Did you know that most small businesses have more vendors than team members? To paraphrase that old joke, “how many vendors does it take to make a business successful?” But if that number of vendors makes you more open to a cybersecurity breach, it’s no joke. It’s called a “supply chain vulnerability” where cyber-crooks gain access through a business vendor or partner.
From a cybersecurity point of view, your data is your company’s most valuable asset. However, most companies ignore data security, allow it to spread, and give everyone access to it. How can we reduce risk and make a business exponentially safer? We can do that with a simple exercise. Start by making a list of all the companies you share data with and where that data is stored and transmitted. At first glance, this may sound like a daunting task, but it should only take a few days if you do it right. Once you’ve compiled that list, you’ll probably have four important realizations:
- You’re dealing with far too many third-party providers.
- You’re sharing far too much data with everyone.
- You have data that is much more distributed than you expected.
- You have too much data ‘lying around.’
Let’s talk through some changes based on these insights. Addressing the vendor problem probably means eliminating a number of redundant vendors or having serious conversations about those who are dubious. Once you’ve managed to downsize this list, a simple onboarding program will help keep them to a more manageable number. There’s no reason to manage the risk of seven vendors just because one person likes to use one over the other. A small amount of due diligence will bring significant rewards when it comes to compliance requirements.
Striking a balance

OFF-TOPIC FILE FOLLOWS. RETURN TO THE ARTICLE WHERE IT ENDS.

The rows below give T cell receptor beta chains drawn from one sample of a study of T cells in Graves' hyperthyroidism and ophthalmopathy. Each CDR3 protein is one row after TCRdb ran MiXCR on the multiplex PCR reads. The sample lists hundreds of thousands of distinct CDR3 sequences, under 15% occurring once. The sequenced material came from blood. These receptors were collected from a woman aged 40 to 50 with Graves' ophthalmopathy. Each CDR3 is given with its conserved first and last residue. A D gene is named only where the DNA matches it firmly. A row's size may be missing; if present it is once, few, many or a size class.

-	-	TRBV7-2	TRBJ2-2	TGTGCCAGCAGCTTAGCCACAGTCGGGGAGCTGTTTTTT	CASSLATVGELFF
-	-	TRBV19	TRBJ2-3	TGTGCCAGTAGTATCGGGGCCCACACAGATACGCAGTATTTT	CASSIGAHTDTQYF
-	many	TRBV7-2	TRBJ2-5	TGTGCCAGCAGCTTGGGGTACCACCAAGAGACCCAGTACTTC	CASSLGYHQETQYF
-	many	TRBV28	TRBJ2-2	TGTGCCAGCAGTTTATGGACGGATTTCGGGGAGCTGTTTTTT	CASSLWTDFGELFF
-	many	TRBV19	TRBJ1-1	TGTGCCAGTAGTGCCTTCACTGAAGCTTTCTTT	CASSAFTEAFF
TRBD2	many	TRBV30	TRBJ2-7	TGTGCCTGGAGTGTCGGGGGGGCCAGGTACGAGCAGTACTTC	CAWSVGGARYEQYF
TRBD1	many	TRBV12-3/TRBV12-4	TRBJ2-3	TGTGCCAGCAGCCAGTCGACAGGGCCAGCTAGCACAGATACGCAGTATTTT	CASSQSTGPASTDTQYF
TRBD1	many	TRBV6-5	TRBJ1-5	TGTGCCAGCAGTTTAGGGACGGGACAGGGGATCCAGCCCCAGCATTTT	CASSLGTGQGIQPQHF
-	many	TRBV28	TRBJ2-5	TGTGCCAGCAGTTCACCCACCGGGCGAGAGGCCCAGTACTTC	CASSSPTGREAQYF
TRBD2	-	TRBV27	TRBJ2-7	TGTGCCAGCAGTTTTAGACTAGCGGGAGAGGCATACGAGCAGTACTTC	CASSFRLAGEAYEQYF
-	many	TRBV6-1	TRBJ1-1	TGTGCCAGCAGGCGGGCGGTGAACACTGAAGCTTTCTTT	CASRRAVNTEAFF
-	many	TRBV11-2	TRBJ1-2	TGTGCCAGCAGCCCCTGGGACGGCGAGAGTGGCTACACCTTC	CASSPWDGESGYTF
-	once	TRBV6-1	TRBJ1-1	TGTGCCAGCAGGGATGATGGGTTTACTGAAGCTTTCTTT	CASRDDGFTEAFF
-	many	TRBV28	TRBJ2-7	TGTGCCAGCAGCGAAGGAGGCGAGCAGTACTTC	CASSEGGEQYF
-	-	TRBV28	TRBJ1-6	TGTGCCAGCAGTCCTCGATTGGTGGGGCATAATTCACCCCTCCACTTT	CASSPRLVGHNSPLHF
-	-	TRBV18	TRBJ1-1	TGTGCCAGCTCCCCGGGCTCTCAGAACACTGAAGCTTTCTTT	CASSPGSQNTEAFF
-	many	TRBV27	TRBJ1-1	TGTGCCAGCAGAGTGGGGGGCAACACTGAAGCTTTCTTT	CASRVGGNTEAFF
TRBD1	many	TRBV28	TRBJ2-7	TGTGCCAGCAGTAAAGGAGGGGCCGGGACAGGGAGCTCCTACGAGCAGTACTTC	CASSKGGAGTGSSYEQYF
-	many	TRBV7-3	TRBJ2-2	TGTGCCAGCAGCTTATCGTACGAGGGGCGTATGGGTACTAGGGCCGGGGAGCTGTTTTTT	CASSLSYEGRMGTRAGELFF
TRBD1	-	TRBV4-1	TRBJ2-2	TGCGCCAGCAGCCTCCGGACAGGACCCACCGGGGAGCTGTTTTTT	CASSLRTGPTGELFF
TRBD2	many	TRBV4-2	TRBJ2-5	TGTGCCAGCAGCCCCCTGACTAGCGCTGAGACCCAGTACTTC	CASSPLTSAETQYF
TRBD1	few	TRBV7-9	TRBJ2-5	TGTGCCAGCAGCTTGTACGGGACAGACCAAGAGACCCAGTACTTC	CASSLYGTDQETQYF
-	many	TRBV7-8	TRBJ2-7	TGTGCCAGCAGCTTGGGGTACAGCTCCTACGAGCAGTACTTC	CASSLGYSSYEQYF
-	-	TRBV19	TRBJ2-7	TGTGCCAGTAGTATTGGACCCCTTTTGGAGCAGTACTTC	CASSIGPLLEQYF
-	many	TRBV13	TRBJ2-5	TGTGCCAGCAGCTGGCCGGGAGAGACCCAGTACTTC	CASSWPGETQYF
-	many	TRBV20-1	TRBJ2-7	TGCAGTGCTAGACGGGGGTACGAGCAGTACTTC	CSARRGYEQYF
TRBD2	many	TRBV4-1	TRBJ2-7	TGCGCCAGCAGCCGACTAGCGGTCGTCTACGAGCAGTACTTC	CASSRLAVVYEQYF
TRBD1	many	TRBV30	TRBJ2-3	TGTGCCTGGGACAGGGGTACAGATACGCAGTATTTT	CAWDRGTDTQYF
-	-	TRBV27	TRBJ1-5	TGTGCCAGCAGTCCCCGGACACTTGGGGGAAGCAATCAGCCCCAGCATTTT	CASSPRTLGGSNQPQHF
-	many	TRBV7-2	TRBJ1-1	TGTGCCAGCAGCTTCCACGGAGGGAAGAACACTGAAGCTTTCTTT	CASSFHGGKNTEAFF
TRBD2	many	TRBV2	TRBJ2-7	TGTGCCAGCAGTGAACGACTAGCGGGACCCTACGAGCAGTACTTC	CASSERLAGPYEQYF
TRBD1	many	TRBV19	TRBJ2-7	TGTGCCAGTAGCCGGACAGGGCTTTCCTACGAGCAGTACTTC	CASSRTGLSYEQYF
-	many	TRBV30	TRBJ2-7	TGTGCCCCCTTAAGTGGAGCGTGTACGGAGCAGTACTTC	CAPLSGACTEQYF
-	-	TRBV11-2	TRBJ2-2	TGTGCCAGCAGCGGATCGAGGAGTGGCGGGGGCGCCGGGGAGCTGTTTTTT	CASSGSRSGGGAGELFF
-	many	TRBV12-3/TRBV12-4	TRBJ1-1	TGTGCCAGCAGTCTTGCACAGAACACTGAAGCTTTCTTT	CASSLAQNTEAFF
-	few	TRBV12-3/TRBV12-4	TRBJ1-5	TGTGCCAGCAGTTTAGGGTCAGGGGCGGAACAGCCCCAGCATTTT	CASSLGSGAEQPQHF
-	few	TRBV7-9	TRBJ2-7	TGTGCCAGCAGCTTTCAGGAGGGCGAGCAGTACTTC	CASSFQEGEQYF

It’s not unusual for your employees to build relationships with other vendors on their own to make their lives easier. While you should appoint a gatekeeper to prevent sellers from sneaking in, make sure that you are not unduly restrictive. Remind your business partners that a significant proportion of infringements are by third parties, and it’s in everyone’s interest to keep your systems safe and secure by eliminating or minimizing third-party access. Business people will find a way around any regulation that prevents them from doing their job effectively.
The second discovery will hopefully make you think about cleaning up and limiting the amount of data that people have access to and what data you share. The lowest privileges and verification options are your saviours in the event of a breach. One of the core requirements of a compliance program is to know who currently has access to your data. Always pose the question, “do they need or just want access?”
Next, consider consolidating your data to get it under control. You’ll discover data boxes, storage devices, cloud providers, internal shares, and everything in between. Data needs to be in as few places as possible to keep proper control. Consolidation drastically reduces your operational overhead, costs, and risks. Storage is simple; you don’t need hundreds of locations, just an appropriate level of backups to make sure you can recover.
Finally, stop hoarding data! People tend to keep data forever, just in case they need it. This is a huge mistake and will cost you dearly in the event of an infringement. Implement a data retention program and find out what data you can get rid of. If it has been lying around for five years and no one has touched it, unless there is a regulatory or legal requirement, you should consider deleting it. Here’s a great resource for data retention guidelines DLA Piper Global Data Protection Laws of the World – World Map (dlapiperdataprotection.com).
None of these measures need to be overly complex or take years to implement. Keep them simple and clean. You will see the results almost immediately.
To return to our initial question, “how many providers does it take to make a business successful? That answer will be consistent whether you have a full-time security person or a virtual CISO like me. The answer lies in the odds of who will be the breached vendor that creates your cybersecurity incident. Fewer, better qualified reduces the odds and your risks.